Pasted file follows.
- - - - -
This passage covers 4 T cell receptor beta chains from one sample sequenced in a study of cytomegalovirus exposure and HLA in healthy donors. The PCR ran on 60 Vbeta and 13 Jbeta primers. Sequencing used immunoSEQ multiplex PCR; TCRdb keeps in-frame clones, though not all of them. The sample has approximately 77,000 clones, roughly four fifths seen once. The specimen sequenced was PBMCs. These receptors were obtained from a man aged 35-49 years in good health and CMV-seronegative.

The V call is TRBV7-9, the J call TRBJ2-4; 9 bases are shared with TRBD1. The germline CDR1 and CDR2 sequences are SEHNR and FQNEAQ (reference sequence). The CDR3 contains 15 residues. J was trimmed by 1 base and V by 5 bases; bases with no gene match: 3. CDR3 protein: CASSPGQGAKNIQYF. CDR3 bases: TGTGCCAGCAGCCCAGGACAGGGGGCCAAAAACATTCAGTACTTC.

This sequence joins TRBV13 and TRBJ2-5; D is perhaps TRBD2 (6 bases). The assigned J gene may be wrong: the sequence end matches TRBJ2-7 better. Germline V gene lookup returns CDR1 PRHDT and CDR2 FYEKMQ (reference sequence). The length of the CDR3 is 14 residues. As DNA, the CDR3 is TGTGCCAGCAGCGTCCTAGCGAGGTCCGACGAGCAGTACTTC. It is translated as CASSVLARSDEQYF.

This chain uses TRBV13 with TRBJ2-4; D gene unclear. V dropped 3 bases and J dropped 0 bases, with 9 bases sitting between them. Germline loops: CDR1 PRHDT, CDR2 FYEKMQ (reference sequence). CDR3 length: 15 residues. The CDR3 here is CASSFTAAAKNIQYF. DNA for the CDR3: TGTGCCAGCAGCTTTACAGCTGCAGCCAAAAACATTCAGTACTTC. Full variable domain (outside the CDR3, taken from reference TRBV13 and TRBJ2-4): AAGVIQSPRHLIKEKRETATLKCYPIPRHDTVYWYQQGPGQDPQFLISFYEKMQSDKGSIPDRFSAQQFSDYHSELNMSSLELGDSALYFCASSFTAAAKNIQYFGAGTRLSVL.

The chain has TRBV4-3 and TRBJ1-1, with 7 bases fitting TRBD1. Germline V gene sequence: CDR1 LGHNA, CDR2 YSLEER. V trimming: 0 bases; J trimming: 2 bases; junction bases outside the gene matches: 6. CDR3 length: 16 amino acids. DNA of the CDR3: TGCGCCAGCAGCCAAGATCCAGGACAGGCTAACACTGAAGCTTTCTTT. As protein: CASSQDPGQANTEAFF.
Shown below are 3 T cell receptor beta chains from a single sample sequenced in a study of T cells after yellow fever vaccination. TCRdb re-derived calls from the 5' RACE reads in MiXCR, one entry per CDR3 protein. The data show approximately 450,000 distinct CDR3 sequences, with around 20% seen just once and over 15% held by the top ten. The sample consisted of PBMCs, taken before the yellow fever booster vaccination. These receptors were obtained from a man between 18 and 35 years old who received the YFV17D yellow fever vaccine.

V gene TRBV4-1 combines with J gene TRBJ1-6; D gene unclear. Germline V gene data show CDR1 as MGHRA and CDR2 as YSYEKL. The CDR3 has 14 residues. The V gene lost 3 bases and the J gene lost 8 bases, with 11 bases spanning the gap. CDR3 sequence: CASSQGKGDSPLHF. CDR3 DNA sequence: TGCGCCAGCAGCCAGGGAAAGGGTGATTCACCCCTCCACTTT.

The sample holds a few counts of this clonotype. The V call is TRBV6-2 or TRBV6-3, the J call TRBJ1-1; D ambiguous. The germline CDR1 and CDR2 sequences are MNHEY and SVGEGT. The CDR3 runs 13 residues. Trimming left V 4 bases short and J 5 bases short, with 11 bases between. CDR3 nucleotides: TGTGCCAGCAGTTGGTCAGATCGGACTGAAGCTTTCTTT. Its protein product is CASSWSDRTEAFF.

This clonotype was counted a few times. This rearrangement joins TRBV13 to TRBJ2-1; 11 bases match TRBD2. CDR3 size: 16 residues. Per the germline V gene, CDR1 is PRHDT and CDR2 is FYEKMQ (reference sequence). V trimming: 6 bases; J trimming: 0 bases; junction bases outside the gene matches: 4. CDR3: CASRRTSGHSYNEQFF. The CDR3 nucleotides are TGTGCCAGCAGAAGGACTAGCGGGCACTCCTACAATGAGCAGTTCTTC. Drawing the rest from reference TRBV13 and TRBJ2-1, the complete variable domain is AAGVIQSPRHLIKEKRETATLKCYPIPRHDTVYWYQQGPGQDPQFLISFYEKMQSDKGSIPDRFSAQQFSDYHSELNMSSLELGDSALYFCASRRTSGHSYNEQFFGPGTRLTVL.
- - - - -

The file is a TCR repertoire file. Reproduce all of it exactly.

This passage covers 4 T cell receptor beta chains from one sample sequenced in a study of cytomegalovirus exposure and HLA in healthy donors. The PCR ran on 60 Vbeta and 13 Jbeta primers. Sequencing used immunoSEQ multiplex PCR; TCRdb keeps in-frame clones, though not all of them. The sample has approximately 77,000 clones, roughly four fifths seen once. The specimen sequenced was PBMCs. These receptors were obtained from a man aged 35-49 years in good health and CMV-seronegative.

The V call is TRBV7-9, the J call TRBJ2-4; 9 bases are shared with TRBD1. The germline CDR1 and CDR2 sequences are SEHNR and FQNEAQ (reference sequence). The CDR3 contains 15 residues. J was trimmed by 1 base and V by 5 bases; bases with no gene match: 3. CDR3 protein: CASSPGQGAKNIQYF. CDR3 bases: TGTGCCAGCAGCCCAGGACAGGGGGCCAAAAACATTCAGTACTTC.

This sequence joins TRBV13 and TRBJ2-5; D is perhaps TRBD2 (6 bases). The assigned J gene may be wrong: the sequence end matches TRBJ2-7 better. Germline V gene lookup returns CDR1 PRHDT and CDR2 FYEKMQ (reference sequence). The length of the CDR3 is 14 residues. As DNA, the CDR3 is TGTGCCAGCAGCGTCCTAGCGAGGTCCGACGAGCAGTACTTC. It is translated as CASSVLARSDEQYF.

This chain uses TRBV13 with TRBJ2-4; D gene unclear. V dropped 3 bases and J dropped 0 bases, with 9 bases sitting between them. Germline loops: CDR1 PRHDT, CDR2 FYEKMQ (reference sequence). CDR3 length: 15 residues. The CDR3 here is CASSFTAAAKNIQYF. DNA for the CDR3: TGTGCCAGCAGCTTTACAGCTGCAGCCAAAAACATTCAGTACTTC. Full variable domain (outside the CDR3, taken from reference TRBV13 and TRBJ2-4): AAGVIQSPRHLIKEKRETATLKCYPIPRHDTVYWYQQGPGQDPQFLISFYEKMQSDKGSIPDRFSAQQFSDYHSELNMSSLELGDSALYFCASSFTAAAKNIQYFGAGTRLSVL.

The chain has TRBV4-3 and TRBJ1-1, with 7 bases fitting TRBD1. Germline V gene sequence: CDR1 LGHNA, CDR2 YSLEER. V trimming: 0 bases; J trimming: 2 bases; junction bases outside the gene matches: 6. CDR3 length: 16 amino acids. DNA of the CDR3: TGCGCCAGCAGCCAAGATCCAGGACAGGCTAACACTGAAGCTTTCTTT. As protein: CASSQDPGQANTEAFF.
Shown below are 3 T cell receptor beta chains from a single sample sequenced in a study of T cells after yellow fever vaccination. TCRdb re-derived calls from the 5' RACE reads in MiXCR, one entry per CDR3 protein. The data show approximately 450,000 distinct CDR3 sequences, with around 20% seen just once and over 15% held by the top ten. The sample consisted of PBMCs, taken before the yellow fever booster vaccination. These receptors were obtained from a man between 18 and 35 years old who received the YFV17D yellow fever vaccine.

V gene TRBV4-1 combines with J gene TRBJ1-6; D gene unclear. Germline V gene data show CDR1 as MGHRA and CDR2 as YSYEKL. The CDR3 has 14 residues. The V gene lost 3 bases and the J gene lost 8 bases, with 11 bases spanning the gap. CDR3 sequence: CASSQGKGDSPLHF. CDR3 DNA sequence: TGCGCCAGCAGCCAGGGAAAGGGTGATTCACCCCTCCACTTT.

The sample holds a few counts of this clonotype. The V call is TRBV6-2 or TRBV6-3, the J call TRBJ1-1; D ambiguous. The germline CDR1 and CDR2 sequences are MNHEY and SVGEGT. The CDR3 runs 13 residues. Trimming left V 4 bases short and J 5 bases short, with 11 bases between. CDR3 nucleotides: TGTGCCAGCAGTTGGTCAGATCGGACTGAAGCTTTCTTT. Its protein product is CASSWSDRTEAFF.

This clonotype was counted a few times. This rearrangement joins TRBV13 to TRBJ2-1; 11 bases match TRBD2. CDR3 size: 16 residues. Per the germline V gene, CDR1 is PRHDT and CDR2 is FYEKMQ (reference sequence). V trimming: 6 bases; J trimming: 0 bases; junction bases outside the gene matches: 4. CDR3: CASRRTSGHSYNEQFF. The CDR3 nucleotides are TGTGCCAGCAGAAGGACTAGCGGGCACTCCTACAATGAGCAGTTCTTC. Drawing the rest from reference TRBV13 and TRBJ2-1, the complete variable domain is AAGVIQSPRHLIKEKRETATLKCYPIPRHDTVYWYQQGPGQDPQFLISFYEKMQSDKGSIPDRFSAQQFSDYHSELNMSSLELGDSALYFCASRRTSGHSYNEQFFGPGTRLTVL.